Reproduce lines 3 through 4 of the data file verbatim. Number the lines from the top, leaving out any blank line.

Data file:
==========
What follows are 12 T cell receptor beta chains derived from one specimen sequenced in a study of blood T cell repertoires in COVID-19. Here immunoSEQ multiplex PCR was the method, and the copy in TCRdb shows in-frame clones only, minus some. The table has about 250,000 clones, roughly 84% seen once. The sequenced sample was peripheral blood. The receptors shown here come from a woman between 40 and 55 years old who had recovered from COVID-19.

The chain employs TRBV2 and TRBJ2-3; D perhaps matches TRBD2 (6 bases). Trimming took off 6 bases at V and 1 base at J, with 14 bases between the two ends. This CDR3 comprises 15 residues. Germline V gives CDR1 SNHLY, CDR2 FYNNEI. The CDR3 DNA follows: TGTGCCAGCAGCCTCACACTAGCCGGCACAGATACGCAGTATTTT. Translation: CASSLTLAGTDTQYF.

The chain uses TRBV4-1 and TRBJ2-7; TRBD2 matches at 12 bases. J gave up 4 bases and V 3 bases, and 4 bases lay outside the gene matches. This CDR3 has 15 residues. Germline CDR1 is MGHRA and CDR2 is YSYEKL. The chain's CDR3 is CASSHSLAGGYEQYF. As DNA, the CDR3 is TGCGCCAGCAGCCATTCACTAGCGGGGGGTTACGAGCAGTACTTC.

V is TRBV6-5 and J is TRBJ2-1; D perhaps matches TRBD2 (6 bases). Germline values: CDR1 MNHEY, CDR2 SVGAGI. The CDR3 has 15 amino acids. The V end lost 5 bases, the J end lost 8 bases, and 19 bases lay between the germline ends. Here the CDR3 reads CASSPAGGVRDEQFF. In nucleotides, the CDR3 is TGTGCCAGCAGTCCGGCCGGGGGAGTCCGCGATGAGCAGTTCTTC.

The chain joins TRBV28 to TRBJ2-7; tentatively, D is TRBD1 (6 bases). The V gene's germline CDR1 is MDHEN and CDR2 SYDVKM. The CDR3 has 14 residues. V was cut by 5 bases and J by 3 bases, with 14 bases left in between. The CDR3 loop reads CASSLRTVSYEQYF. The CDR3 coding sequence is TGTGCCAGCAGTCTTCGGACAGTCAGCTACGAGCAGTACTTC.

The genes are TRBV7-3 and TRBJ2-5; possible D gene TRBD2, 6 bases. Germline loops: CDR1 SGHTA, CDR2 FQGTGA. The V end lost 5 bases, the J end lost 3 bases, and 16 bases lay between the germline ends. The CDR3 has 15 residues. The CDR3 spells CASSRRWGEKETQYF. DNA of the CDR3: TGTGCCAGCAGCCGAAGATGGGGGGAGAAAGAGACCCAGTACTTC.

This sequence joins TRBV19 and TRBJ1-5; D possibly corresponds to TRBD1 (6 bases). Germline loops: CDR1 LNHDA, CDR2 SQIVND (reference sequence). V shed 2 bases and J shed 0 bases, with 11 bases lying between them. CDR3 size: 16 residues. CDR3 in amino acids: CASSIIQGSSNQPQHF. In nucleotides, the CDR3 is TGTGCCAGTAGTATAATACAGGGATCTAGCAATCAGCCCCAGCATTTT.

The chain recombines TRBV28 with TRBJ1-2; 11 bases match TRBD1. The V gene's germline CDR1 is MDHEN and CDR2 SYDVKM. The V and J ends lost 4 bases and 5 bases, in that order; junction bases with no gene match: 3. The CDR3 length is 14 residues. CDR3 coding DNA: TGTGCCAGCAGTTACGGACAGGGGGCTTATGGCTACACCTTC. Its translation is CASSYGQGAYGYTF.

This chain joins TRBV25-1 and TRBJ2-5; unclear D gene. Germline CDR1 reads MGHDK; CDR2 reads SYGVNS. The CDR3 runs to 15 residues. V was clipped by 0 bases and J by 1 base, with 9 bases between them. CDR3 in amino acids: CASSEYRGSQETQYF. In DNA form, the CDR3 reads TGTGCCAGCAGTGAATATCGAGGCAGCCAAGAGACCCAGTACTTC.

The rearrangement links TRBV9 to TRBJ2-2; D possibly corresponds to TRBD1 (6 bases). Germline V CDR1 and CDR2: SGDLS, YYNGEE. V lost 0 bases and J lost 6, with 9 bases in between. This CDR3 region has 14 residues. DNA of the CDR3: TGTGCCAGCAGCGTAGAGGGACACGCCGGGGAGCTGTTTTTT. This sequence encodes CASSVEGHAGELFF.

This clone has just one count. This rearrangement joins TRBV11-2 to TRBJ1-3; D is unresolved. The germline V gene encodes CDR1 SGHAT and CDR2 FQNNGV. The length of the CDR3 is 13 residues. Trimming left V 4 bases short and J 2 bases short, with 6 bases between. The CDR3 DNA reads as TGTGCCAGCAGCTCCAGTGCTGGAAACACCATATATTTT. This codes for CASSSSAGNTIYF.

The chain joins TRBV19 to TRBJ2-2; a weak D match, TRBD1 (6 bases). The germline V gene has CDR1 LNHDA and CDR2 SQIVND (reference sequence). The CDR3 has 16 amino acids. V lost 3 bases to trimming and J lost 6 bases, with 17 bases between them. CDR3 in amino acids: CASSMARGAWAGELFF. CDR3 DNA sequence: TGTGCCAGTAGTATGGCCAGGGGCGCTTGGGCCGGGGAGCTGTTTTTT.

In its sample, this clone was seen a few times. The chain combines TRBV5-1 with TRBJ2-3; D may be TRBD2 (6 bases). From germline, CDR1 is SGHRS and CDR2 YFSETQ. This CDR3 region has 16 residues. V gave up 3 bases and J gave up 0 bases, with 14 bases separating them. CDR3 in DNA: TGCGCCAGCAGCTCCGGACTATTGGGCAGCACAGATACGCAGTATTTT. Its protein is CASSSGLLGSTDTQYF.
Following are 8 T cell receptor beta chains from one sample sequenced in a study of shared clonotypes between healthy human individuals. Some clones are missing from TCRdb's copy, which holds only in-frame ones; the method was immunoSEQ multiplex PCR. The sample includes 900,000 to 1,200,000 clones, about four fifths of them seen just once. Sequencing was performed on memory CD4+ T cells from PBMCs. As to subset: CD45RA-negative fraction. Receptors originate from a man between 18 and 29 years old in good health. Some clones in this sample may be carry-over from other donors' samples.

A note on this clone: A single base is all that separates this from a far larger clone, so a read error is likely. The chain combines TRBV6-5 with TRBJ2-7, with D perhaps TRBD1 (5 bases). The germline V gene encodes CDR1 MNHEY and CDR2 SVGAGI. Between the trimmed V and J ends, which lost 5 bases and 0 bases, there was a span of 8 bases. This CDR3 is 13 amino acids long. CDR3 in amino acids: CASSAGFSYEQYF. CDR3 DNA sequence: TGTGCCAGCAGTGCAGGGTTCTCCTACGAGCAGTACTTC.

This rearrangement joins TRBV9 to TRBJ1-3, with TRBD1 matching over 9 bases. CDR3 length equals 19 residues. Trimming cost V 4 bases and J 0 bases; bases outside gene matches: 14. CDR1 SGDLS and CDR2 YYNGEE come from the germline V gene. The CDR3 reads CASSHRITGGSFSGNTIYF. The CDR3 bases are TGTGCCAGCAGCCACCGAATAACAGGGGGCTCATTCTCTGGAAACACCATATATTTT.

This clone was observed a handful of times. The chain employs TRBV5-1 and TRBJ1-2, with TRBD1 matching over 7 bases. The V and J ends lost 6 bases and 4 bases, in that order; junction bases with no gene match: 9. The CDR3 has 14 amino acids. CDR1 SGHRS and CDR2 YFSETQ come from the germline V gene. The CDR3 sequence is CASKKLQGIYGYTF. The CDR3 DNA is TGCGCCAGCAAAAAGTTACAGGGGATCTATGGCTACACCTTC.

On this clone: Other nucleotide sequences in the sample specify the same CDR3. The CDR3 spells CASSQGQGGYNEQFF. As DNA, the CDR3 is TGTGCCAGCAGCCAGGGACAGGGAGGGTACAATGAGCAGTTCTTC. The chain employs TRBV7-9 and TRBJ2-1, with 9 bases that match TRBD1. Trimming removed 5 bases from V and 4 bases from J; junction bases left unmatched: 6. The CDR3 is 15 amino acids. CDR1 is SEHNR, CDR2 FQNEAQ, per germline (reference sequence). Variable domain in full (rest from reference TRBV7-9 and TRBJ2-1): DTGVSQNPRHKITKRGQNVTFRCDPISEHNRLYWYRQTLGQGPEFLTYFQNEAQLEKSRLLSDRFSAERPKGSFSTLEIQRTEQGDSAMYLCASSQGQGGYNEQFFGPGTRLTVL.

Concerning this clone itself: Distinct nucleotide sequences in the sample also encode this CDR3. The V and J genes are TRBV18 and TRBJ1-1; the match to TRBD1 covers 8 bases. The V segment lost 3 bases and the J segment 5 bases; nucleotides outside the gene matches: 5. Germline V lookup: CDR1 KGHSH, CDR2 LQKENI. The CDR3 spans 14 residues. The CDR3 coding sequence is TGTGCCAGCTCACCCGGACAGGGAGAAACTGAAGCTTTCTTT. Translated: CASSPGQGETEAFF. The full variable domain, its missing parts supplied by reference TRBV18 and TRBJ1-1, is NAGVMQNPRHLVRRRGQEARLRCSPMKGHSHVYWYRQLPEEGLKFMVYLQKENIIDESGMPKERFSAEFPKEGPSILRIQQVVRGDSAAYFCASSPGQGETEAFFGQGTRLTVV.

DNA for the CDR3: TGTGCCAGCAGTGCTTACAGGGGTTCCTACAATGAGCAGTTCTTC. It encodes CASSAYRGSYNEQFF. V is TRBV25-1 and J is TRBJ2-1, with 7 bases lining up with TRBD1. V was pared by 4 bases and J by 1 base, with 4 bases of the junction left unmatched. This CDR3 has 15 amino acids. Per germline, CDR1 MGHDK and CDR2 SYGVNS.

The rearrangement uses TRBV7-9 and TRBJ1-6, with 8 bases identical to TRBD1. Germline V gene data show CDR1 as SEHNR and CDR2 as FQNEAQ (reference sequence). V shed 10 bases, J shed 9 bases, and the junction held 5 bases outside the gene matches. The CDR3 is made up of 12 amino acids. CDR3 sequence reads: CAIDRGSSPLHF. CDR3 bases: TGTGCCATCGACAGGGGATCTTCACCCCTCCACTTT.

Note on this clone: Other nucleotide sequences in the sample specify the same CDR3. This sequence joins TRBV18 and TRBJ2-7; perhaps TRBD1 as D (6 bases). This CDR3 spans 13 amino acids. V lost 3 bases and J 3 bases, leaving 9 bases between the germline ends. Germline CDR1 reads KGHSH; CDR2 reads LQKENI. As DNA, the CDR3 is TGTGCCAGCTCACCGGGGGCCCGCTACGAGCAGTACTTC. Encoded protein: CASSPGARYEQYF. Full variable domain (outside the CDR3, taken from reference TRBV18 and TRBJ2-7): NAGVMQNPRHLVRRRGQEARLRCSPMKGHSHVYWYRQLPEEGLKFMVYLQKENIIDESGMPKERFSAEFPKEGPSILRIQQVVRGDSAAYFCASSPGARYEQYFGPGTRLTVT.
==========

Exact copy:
The chain uses TRBV4-1 and TRBJ2-7; TRBD2 matches at 12 bases. J gave up 4 bases and V 3 bases, and 4 bases lay outside the gene matches. This CDR3 has 15 residues. Germline CDR1 is MGHRA and CDR2 is YSYEKL. The chain's CDR3 is CASSHSLAGGYEQYF. As DNA, the CDR3 is TGCGCCAGCAGCCATTCACTAGCGGGGGGTTACGAGCAGTACTTC.

V is TRBV6-5 and J is TRBJ2-1; D perhaps matches TRBD2 (6 bases). Germline values: CDR1 MNHEY, CDR2 SVGAGI. The CDR3 has 15 amino acids. The V end lost 5 bases, the J end lost 8 bases, and 19 bases lay between the germline ends. Here the CDR3 reads CASSPAGGVRDEQFF. In nucleotides, the CDR3 is TGTGCCAGCAGTCCGGCCGGGGGAGTCCGCGATGAGCAGTTCTTC.